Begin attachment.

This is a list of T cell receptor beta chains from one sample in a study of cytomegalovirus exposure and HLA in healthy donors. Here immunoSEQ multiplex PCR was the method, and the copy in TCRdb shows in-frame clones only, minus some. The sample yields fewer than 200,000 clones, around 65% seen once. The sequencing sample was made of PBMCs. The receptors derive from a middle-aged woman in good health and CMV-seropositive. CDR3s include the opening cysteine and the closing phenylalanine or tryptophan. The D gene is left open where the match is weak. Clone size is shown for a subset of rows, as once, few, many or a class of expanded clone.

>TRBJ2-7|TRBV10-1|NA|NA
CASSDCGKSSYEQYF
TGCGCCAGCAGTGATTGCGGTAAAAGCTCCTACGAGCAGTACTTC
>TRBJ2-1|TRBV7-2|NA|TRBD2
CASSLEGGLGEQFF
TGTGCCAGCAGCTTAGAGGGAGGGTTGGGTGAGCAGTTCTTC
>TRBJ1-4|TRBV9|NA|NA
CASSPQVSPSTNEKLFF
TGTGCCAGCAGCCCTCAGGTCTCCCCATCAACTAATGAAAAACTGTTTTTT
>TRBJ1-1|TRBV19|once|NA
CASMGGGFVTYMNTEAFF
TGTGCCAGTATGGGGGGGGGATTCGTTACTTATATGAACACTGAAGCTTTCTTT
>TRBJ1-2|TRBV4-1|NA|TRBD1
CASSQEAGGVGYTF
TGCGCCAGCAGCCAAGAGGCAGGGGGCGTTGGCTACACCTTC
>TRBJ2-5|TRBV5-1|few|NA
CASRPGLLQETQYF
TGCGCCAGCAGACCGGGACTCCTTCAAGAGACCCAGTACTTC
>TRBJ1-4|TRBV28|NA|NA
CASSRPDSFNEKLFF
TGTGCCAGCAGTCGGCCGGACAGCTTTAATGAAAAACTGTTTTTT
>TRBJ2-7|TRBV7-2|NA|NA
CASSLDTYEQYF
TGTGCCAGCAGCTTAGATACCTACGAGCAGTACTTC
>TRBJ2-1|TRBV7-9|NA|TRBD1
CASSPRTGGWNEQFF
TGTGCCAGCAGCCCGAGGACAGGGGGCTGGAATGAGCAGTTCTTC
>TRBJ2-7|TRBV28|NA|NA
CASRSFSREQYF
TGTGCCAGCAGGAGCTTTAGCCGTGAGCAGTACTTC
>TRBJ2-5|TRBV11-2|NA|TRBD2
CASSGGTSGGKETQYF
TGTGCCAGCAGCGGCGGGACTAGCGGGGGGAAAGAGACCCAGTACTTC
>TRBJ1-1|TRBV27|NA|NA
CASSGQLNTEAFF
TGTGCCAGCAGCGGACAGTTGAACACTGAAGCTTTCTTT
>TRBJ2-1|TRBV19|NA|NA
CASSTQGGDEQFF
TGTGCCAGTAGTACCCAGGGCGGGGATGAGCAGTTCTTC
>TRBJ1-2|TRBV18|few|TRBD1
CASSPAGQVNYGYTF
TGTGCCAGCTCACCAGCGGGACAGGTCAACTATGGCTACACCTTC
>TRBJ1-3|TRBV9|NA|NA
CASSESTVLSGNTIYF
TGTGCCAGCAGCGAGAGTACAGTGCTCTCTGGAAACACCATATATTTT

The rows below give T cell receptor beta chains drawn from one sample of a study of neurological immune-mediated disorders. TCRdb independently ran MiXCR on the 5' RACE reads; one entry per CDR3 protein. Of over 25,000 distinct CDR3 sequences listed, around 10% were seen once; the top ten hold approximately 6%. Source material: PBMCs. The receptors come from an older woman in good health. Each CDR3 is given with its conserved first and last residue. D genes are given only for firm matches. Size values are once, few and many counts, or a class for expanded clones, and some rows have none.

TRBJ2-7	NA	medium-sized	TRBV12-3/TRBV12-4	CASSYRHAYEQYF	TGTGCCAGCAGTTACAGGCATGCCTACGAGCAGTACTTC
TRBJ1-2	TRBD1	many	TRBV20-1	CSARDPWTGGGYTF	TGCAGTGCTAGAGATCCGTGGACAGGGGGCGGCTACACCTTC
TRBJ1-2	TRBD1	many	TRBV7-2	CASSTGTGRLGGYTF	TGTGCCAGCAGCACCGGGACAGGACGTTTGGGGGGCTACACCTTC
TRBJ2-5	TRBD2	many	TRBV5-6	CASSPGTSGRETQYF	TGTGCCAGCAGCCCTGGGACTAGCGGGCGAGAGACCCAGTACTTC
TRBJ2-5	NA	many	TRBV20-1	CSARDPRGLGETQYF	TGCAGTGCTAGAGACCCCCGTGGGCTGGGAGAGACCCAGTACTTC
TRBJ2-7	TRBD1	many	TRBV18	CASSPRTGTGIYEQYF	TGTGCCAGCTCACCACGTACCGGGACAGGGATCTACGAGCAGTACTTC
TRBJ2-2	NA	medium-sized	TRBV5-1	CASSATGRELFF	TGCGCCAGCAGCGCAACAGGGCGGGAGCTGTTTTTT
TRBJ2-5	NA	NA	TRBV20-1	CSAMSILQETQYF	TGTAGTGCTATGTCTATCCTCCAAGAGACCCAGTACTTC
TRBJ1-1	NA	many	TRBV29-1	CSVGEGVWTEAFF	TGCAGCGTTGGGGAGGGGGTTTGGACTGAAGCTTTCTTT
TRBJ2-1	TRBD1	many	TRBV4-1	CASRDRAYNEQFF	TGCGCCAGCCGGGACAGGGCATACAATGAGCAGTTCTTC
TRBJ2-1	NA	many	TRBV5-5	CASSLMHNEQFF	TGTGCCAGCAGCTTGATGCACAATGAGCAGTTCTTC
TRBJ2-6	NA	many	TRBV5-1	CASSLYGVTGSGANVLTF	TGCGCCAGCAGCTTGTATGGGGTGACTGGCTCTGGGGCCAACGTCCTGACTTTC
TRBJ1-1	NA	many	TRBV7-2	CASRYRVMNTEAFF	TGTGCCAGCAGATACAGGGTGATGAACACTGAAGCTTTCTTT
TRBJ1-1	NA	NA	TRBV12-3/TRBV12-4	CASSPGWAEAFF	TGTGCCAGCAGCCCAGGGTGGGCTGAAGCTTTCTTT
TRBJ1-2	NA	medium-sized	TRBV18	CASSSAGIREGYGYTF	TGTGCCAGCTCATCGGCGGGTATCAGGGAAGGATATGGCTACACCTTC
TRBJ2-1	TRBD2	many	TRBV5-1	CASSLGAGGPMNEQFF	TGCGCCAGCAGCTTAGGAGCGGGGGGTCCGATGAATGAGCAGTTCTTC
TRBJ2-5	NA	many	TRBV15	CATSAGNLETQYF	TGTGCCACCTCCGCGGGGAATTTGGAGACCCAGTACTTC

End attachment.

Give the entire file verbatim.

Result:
This is a list of T cell receptor beta chains from one sample in a study of cytomegalovirus exposure and HLA in healthy donors. Here immunoSEQ multiplex PCR was the method, and the copy in TCRdb shows in-frame clones only, minus some. The sample yields fewer than 200,000 clones, around 65% seen once. The sequencing sample was made of PBMCs. The receptors derive from a middle-aged woman in good health and CMV-seropositive. CDR3s include the opening cysteine and the closing phenylalanine or tryptophan. The D gene is left open where the match is weak. Clone size is shown for a subset of rows, as once, few, many or a class of expanded clone.

>TRBJ2-7|TRBV10-1|NA|NA
CASSDCGKSSYEQYF
TGCGCCAGCAGTGATTGCGGTAAAAGCTCCTACGAGCAGTACTTC
>TRBJ2-1|TRBV7-2|NA|TRBD2
CASSLEGGLGEQFF
TGTGCCAGCAGCTTAGAGGGAGGGTTGGGTGAGCAGTTCTTC
>TRBJ1-4|TRBV9|NA|NA
CASSPQVSPSTNEKLFF
TGTGCCAGCAGCCCTCAGGTCTCCCCATCAACTAATGAAAAACTGTTTTTT
>TRBJ1-1|TRBV19|once|NA
CASMGGGFVTYMNTEAFF
TGTGCCAGTATGGGGGGGGGATTCGTTACTTATATGAACACTGAAGCTTTCTTT
>TRBJ1-2|TRBV4-1|NA|TRBD1
CASSQEAGGVGYTF
TGCGCCAGCAGCCAAGAGGCAGGGGGCGTTGGCTACACCTTC
>TRBJ2-5|TRBV5-1|few|NA
CASRPGLLQETQYF
TGCGCCAGCAGACCGGGACTCCTTCAAGAGACCCAGTACTTC
>TRBJ1-4|TRBV28|NA|NA
CASSRPDSFNEKLFF
TGTGCCAGCAGTCGGCCGGACAGCTTTAATGAAAAACTGTTTTTT
>TRBJ2-7|TRBV7-2|NA|NA
CASSLDTYEQYF
TGTGCCAGCAGCTTAGATACCTACGAGCAGTACTTC
>TRBJ2-1|TRBV7-9|NA|TRBD1
CASSPRTGGWNEQFF
TGTGCCAGCAGCCCGAGGACAGGGGGCTGGAATGAGCAGTTCTTC
>TRBJ2-7|TRBV28|NA|NA
CASRSFSREQYF
TGTGCCAGCAGGAGCTTTAGCCGTGAGCAGTACTTC
>TRBJ2-5|TRBV11-2|NA|TRBD2
CASSGGTSGGKETQYF
TGTGCCAGCAGCGGCGGGACTAGCGGGGGGAAAGAGACCCAGTACTTC
>TRBJ1-1|TRBV27|NA|NA
CASSGQLNTEAFF
TGTGCCAGCAGCGGACAGTTGAACACTGAAGCTTTCTTT
>TRBJ2-1|TRBV19|NA|NA
CASSTQGGDEQFF
TGTGCCAGTAGTACCCAGGGCGGGGATGAGCAGTTCTTC
>TRBJ1-2|TRBV18|few|TRBD1
CASSPAGQVNYGYTF
TGTGCCAGCTCACCAGCGGGACAGGTCAACTATGGCTACACCTTC
>TRBJ1-3|TRBV9|NA|NA
CASSESTVLSGNTIYF
TGTGCCAGCAGCGAGAGTACAGTGCTCTCTGGAAACACCATATATTTT

The rows below give T cell receptor beta chains drawn from one sample of a study of neurological immune-mediated disorders. TCRdb independently ran MiXCR on the 5' RACE reads; one entry per CDR3 protein. Of over 25,000 distinct CDR3 sequences listed, around 10% were seen once; the top ten hold approximately 6%. Source material: PBMCs. The receptors come from an older woman in good health. Each CDR3 is given with its conserved first and last residue. D genes are given only for firm matches. Size values are once, few and many counts, or a class for expanded clones, and some rows have none.

TRBJ2-7	NA	medium-sized	TRBV12-3/TRBV12-4	CASSYRHAYEQYF	TGTGCCAGCAGTTACAGGCATGCCTACGAGCAGTACTTC
TRBJ1-2	TRBD1	many	TRBV20-1	CSARDPWTGGGYTF	TGCAGTGCTAGAGATCCGTGGACAGGGGGCGGCTACACCTTC
TRBJ1-2	TRBD1	many	TRBV7-2	CASSTGTGRLGGYTF	TGTGCCAGCAGCACCGGGACAGGACGTTTGGGGGGCTACACCTTC
TRBJ2-5	TRBD2	many	TRBV5-6	CASSPGTSGRETQYF	TGTGCCAGCAGCCCTGGGACTAGCGGGCGAGAGACCCAGTACTTC
TRBJ2-5	NA	many	TRBV20-1	CSARDPRGLGETQYF	TGCAGTGCTAGAGACCCCCGTGGGCTGGGAGAGACCCAGTACTTC
TRBJ2-7	TRBD1	many	TRBV18	CASSPRTGTGIYEQYF	TGTGCCAGCTCACCACGTACCGGGACAGGGATCTACGAGCAGTACTTC
TRBJ2-2	NA	medium-sized	TRBV5-1	CASSATGRELFF	TGCGCCAGCAGCGCAACAGGGCGGGAGCTGTTTTTT
TRBJ2-5	NA	NA	TRBV20-1	CSAMSILQETQYF	TGTAGTGCTATGTCTATCCTCCAAGAGACCCAGTACTTC
TRBJ1-1	NA	many	TRBV29-1	CSVGEGVWTEAFF	TGCAGCGTTGGGGAGGGGGTTTGGACTGAAGCTTTCTTT
TRBJ2-1	TRBD1	many	TRBV4-1	CASRDRAYNEQFF	TGCGCCAGCCGGGACAGGGCATACAATGAGCAGTTCTTC
TRBJ2-1	NA	many	TRBV5-5	CASSLMHNEQFF	TGTGCCAGCAGCTTGATGCACAATGAGCAGTTCTTC
TRBJ2-6	NA	many	TRBV5-1	CASSLYGVTGSGANVLTF	TGCGCCAGCAGCTTGTATGGGGTGACTGGCTCTGGGGCCAACGTCCTGACTTTC
TRBJ1-1	NA	many	TRBV7-2	CASRYRVMNTEAFF	TGTGCCAGCAGATACAGGGTGATGAACACTGAAGCTTTCTTT
TRBJ1-1	NA	NA	TRBV12-3/TRBV12-4	CASSPGWAEAFF	TGTGCCAGCAGCCCAGGGTGGGCTGAAGCTTTCTTT
TRBJ1-2	NA	medium-sized	TRBV18	CASSSAGIREGYGYTF	TGTGCCAGCTCATCGGCGGGTATCAGGGAAGGATATGGCTACACCTTC
TRBJ2-1	TRBD2	many	TRBV5-1	CASSLGAGGPMNEQFF	TGCGCCAGCAGCTTAGGAGCGGGGGGTCCGATGAATGAGCAGTTCTTC
TRBJ2-5	NA	many	TRBV15	CATSAGNLETQYF	TGTGCCACCTCCGCGGGGAATTTGGAGACCCAGTACTTC